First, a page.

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We’ve covered the topic of how long Google wants you to keep 301 redirects in place here numerous times. John Mueller was asked the question again and this time he said on Twitter “After a few years the old URLs are often no longer accessed & you can drop those redirects.”
This is similar to his advice about being patient when removing 301 redirects and to leave them up and running for over a year.
This time he said you should try to keep them up for a “few years” not after you first put them in place but after the old URLs are seen to no longer have been accessed. John Mueller then said a bit later on Twitter to keep them for “at least a year.”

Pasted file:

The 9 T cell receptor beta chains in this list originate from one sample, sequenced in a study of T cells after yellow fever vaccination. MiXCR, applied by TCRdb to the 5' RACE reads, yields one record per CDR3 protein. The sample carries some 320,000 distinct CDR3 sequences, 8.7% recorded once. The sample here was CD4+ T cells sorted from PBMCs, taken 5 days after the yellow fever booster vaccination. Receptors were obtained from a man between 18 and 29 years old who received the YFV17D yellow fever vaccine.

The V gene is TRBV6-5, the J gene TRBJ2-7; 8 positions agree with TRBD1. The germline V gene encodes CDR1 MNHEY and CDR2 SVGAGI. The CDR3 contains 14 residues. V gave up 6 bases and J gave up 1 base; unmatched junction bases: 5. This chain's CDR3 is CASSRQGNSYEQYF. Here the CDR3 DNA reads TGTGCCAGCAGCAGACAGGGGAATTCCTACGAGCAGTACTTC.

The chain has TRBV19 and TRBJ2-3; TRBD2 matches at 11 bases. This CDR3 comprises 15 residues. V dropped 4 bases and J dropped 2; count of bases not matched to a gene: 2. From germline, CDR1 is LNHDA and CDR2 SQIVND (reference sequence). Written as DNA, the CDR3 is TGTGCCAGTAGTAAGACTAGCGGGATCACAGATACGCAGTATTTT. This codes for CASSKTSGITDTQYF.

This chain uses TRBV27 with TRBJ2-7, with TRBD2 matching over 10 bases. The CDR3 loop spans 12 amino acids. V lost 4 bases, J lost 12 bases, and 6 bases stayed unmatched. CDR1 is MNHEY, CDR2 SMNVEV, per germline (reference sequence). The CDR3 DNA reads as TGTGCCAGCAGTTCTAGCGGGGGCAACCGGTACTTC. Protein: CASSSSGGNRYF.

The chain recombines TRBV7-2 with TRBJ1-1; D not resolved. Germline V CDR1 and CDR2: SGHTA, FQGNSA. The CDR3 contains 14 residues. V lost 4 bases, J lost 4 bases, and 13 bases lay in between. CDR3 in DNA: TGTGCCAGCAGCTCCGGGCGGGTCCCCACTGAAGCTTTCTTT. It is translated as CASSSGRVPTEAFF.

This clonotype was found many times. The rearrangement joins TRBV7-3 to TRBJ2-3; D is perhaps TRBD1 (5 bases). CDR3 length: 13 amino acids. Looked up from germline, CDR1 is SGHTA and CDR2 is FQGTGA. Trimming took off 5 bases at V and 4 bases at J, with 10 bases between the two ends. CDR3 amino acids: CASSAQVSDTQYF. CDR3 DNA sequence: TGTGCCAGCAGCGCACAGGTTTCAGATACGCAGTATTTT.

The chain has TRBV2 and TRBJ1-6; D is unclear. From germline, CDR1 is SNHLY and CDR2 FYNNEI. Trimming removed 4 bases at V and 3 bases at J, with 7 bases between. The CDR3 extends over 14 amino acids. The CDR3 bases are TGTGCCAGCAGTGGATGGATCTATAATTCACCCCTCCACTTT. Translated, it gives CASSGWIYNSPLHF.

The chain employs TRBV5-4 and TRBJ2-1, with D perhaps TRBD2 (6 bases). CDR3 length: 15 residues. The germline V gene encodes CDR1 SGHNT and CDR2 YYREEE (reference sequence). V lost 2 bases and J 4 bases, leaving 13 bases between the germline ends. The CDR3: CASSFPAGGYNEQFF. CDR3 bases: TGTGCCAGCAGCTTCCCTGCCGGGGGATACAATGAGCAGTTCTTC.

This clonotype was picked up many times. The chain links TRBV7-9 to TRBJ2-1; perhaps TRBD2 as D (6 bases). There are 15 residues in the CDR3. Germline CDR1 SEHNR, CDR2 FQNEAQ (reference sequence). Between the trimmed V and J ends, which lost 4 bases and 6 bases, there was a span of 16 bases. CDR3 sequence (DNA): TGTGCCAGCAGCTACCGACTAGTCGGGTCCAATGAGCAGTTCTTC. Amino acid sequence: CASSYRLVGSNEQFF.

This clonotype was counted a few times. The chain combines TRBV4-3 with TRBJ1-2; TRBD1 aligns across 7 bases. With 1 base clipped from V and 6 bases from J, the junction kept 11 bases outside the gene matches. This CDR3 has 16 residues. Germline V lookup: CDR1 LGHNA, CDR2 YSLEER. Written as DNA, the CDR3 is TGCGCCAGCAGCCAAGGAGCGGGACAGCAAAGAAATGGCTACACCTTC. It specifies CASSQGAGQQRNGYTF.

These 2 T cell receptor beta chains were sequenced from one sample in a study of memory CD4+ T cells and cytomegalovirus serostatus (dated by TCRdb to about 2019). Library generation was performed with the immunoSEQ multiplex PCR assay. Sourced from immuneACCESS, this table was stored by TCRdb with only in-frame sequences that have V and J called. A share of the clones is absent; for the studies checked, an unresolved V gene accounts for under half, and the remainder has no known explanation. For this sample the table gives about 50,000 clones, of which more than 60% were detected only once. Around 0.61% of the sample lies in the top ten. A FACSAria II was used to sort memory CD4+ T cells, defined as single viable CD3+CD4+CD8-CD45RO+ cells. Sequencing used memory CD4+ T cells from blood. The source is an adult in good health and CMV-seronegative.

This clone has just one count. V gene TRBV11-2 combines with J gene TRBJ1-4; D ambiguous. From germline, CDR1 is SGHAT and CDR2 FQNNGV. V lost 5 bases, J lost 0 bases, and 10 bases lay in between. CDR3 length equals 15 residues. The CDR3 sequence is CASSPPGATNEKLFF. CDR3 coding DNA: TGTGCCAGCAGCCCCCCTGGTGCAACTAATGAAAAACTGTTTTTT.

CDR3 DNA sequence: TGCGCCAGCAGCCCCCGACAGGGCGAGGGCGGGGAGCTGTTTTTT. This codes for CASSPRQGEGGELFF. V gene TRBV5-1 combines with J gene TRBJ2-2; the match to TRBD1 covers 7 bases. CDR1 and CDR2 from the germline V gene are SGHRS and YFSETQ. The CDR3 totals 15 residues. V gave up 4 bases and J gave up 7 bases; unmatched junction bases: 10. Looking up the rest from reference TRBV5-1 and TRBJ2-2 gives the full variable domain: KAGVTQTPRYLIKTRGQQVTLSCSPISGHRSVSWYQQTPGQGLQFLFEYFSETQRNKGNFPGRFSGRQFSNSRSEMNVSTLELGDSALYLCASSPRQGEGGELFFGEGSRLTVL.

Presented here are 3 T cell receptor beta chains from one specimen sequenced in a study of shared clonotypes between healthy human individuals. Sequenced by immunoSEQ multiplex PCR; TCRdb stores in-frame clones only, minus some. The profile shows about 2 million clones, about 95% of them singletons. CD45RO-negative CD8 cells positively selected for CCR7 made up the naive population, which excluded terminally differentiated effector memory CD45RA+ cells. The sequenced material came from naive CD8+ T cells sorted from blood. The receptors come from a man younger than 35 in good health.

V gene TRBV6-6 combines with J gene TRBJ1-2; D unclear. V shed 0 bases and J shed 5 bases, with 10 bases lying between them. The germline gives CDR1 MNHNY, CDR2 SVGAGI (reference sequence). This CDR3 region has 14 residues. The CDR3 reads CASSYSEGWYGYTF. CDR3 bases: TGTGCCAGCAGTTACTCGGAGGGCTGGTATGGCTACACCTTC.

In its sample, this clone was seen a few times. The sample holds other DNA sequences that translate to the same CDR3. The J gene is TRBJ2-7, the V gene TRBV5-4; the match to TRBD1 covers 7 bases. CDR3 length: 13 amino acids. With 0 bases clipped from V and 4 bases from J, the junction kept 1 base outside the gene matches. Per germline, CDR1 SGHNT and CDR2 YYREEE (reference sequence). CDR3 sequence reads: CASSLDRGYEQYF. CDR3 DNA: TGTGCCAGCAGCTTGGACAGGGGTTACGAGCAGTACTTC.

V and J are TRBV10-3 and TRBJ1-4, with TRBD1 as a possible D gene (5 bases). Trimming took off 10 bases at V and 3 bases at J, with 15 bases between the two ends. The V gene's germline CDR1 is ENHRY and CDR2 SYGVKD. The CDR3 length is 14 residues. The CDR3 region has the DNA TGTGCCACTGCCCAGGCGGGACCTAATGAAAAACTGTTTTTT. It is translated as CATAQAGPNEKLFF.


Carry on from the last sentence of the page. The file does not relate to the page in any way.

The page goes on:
Here are the tweets:

301 is permanent, it means forever and that’s a mighty long time, but I’m here to tell you, there’s something else: the server maintenance.After a few years the old URLs are often no longer accessed & you can drop those redirects.
— 🍌 John 🍌 (@JohnMu) January 18, 2019

If they’re no longer needed after a while (usually I recommend keeping them at least a year), and you don’t see traffic to them, then removing them is fine since it makes long-term maintenance easier.
— 🍌 John 🍌 (@JohnMu) January 18, 2019
Why keep the redirects for so long? (1) For users who may click on a link and get sent to a dead URL instead of being redirected to the new URL. (2) So Google can pass PageRank and other link signals from an old URL to a new URL.
I have redirects in place for over 15 years already. 🙂
Forum discussion at Twitter.

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